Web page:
Wednesday, March 16, 2011

The Great Tohoku Kanto Earthquake

When we lived in Japan, I used to hate all that talk about “gaman” (perseverance) and being part of a group. It all seemed so shallow—making people conform and giving them a sense of what they were supposed to do without making them think too hard about it. This was why kindergarten moms were willing to spend endless hours making school bags and perfect bentos. At least that’s what I thought then.

Now, I’m not so sure. After watching how folks all over Japan have responded to the events of the past week or so, the strongest sense I have is one of respect and pride for how my Japanese friends and neighbors have chosen to support each other and to work together to rebuild. People in the quake and tsunami zones have started to rebuild. Folks in less affected cities continue to work without panicking despite grave fears about nuclear fall out. Heroes are emerging everywhere.

When I first moved to Tokyo, I had a good chuckle when the earthquake preparedness guide told me when a major quake struck, to do the following:

1) Yell, “Turn off the gas!”
2) Yell, “Turn off the gas!” and turn it off if it hasn’t been turned off already.
3) Seek shelter under a sturdy object.
4) Go to your evacuation spot.
5) Begin rebuilding your town three days later.

This last one is the one that made me laugh, but as I watch footage in the US and Japanese news the last few days of people determinedly cleaning up and taking care of one another, I realize that this may be an idea that has always been part of the Japanese way of confronting challenges. No one is sitting around waiting for someone to do his/her work. When an NHK newscaster interviewed a group of Japanese junior high kids living in a shelter in one of the hardest hit towns, each and every kid said just about the same thing: “Don’t worry about us. We are working hard together to make things better. Thank you for your support.” All of these were kids who were missing family members, friends and/or acquaintances, but after the quake and tsunami, these kids made huge posters to hang on the wall of the gym (of their school) where all of the evacuees slept. The posters read: “Let’s push on together, building connections and encouraging one another.” Adults in these hard hit towns said similar things: “We’ve all lost a lot. We know that. But we will support one another and we will get through this.”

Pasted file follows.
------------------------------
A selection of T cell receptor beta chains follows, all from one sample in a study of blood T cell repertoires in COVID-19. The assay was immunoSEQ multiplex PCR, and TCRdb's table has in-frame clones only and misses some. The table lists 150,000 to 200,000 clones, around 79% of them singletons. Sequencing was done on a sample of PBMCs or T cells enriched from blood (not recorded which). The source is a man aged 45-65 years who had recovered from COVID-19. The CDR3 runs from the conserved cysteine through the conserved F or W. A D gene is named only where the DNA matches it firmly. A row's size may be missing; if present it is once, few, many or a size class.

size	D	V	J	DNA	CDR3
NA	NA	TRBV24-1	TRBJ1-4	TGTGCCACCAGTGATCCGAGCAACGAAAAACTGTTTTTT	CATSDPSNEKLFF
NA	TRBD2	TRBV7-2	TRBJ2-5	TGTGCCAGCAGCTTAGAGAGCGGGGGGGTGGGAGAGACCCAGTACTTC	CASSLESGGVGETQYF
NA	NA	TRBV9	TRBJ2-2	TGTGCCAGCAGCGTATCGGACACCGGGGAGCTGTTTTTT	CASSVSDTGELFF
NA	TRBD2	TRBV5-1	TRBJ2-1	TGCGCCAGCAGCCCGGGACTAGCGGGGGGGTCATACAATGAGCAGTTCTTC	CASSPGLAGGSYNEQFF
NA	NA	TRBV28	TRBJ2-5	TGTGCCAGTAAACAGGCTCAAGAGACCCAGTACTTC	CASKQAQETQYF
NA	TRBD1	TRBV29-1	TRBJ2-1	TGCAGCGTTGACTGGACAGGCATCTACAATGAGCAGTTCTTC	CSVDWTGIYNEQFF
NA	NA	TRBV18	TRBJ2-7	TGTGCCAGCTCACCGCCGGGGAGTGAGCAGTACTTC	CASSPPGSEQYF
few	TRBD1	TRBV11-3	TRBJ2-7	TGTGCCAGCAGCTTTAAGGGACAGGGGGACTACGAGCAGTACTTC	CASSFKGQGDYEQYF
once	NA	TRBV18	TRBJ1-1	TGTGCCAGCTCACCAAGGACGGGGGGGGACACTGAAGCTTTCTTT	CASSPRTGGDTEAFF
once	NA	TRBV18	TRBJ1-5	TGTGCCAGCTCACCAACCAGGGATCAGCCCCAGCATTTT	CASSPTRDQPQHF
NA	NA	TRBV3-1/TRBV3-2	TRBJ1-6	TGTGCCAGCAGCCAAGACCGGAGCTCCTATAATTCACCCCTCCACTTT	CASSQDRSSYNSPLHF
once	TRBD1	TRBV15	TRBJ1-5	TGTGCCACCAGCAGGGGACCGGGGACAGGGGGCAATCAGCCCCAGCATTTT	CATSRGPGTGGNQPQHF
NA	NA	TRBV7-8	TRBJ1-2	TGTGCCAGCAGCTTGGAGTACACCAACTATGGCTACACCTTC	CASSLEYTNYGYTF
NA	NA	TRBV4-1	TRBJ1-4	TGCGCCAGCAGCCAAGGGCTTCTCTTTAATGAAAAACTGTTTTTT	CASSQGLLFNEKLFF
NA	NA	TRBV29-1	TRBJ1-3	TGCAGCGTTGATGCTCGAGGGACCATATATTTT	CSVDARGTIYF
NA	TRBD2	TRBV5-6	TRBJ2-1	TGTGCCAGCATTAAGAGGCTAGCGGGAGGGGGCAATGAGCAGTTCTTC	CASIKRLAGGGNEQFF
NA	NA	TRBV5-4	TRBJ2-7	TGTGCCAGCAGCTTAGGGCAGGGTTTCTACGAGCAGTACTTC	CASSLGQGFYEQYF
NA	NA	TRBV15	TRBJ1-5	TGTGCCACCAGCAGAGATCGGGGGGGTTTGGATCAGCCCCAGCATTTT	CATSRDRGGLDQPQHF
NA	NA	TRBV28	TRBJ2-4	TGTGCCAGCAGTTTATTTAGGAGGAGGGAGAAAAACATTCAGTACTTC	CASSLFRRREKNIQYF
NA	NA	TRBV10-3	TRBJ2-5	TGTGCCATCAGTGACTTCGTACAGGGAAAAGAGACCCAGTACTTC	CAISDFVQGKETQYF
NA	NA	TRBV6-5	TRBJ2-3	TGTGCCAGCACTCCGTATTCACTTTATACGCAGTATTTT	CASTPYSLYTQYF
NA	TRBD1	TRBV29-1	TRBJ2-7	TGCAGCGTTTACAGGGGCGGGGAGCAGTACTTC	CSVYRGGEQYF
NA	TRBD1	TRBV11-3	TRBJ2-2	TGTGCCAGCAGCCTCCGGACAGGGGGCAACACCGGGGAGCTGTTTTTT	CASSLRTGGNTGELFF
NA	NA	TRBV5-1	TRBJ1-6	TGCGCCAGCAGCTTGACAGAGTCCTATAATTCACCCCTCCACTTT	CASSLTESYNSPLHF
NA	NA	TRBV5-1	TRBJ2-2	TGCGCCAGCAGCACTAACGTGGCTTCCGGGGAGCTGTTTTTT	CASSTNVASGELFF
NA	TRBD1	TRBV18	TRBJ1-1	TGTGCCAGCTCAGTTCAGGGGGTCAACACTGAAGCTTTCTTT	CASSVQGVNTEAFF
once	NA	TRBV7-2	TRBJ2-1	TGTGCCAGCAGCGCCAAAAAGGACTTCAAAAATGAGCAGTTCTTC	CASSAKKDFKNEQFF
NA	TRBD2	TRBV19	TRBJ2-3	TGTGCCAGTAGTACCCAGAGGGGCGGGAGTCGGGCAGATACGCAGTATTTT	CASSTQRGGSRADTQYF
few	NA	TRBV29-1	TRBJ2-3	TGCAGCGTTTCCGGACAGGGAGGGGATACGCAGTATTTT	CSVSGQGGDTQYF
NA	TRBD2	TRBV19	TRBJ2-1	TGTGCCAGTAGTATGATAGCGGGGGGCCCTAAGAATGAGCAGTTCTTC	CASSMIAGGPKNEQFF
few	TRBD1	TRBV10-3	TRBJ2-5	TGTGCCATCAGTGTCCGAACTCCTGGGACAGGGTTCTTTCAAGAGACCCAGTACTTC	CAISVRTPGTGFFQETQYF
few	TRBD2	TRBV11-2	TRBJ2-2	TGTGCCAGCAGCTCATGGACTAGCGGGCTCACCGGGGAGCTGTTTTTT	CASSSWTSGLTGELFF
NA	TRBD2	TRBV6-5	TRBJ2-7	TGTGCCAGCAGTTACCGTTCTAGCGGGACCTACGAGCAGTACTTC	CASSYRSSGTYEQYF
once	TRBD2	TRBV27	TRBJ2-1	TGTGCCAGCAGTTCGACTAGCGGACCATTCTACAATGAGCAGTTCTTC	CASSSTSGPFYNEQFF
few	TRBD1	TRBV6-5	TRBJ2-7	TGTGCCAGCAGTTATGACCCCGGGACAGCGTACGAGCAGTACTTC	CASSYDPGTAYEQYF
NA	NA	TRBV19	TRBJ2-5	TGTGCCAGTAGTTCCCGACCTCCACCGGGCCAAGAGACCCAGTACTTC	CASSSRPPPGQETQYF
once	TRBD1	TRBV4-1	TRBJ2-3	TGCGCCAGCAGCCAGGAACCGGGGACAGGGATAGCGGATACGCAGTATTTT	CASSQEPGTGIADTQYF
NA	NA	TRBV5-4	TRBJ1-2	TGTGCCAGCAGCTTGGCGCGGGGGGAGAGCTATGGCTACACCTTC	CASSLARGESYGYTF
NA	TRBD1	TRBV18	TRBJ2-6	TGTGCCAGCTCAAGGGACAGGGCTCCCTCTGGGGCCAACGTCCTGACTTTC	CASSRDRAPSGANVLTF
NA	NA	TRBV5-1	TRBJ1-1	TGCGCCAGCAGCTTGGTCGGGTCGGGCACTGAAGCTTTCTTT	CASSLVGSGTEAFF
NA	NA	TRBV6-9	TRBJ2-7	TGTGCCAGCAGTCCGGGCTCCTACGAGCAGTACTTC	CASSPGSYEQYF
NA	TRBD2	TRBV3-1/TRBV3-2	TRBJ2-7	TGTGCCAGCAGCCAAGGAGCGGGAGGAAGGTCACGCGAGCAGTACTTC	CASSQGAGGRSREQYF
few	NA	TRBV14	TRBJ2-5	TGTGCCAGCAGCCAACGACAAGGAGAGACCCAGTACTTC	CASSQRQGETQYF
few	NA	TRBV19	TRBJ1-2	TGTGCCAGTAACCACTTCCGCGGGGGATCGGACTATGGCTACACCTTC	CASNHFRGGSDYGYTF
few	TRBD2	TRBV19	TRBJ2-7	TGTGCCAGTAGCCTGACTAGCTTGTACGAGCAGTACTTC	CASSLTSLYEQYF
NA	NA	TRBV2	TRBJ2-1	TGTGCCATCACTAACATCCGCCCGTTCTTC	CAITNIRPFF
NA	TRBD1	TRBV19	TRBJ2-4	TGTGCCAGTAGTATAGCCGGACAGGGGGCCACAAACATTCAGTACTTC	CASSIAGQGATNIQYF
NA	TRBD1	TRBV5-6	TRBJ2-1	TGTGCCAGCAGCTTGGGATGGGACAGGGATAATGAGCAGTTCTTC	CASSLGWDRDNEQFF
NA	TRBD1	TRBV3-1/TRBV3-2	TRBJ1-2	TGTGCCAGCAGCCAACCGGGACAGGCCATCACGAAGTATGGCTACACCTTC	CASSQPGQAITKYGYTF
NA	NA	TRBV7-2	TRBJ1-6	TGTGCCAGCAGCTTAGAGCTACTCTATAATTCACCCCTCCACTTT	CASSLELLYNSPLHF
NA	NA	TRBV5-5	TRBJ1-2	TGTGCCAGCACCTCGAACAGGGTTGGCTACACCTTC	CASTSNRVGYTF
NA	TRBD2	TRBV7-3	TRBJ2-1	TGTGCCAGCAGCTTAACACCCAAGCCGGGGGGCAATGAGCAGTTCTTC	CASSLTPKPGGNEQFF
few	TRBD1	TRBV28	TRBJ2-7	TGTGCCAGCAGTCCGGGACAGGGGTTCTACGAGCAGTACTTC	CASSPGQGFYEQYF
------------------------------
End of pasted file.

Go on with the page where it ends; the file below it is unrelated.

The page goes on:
Along with so many of my friends and colleagues, I have been dumbfounded by the extent of this tragedy that has befallen this place I hold so dear. I cannot even begin to express the mixture of feelings and thoughts I have had since things began to unfold. I can say that I feel extremely blessed that immediate family and friends have managed to escape harm, but more than anything, I feel a great sense of pride to be able to call Japan my second home.


1) An article by Murakami Ryu in the NYT on March 17, 2011:

2) Okay, so not a big fan of Lady Gaga, but I like the idea of the bracelet (pictured above). For more info go to:

Apparently all proceeds will go to quake/tsunami victims.

Image from:


disasterjapan said...

Good to read how the Japanese attitude toward hardship and adversity actually makes a difference in these situations. I've been here all my life, and as a child I heartily believed in "gaman", even though I wasn't Japanese in terms of where I was born and who my parents were. After I went to the States, a lot of feelings changed, becoming more impatient and self-sentered, in one way. So coming back to Japan was very difficult. But now that I'm going through this awful experience, for the first time I realize just how much the "gaman" of life here is actually helping. It makes for a very dignified and calm way of dealing with things beyond your control. I've learned something from it.

I've put together a website to help people get vital information here so they can survive or find loved ones or make it through in one piece. I've linked to this article. Please take a look! Disaster Japan.

Mom on the Edge said...

"Shikatta ga nai" ("there's nothing to be done") is another widespread concept that works especially well at a time like this. The idea that some things are out of our control and that we have no choice but to move forward anyway is particularly useful--so much more so than the American pillars of "self-entitlement" and "fairness."

Mom on the Edge said...

Oh, and I posted your website to FB so my friends in Japan can pass on the news. Thanks for putting it together.

Sheila McDermott-Sipe said...

This is a beautiful tribute to the country you hold so dear.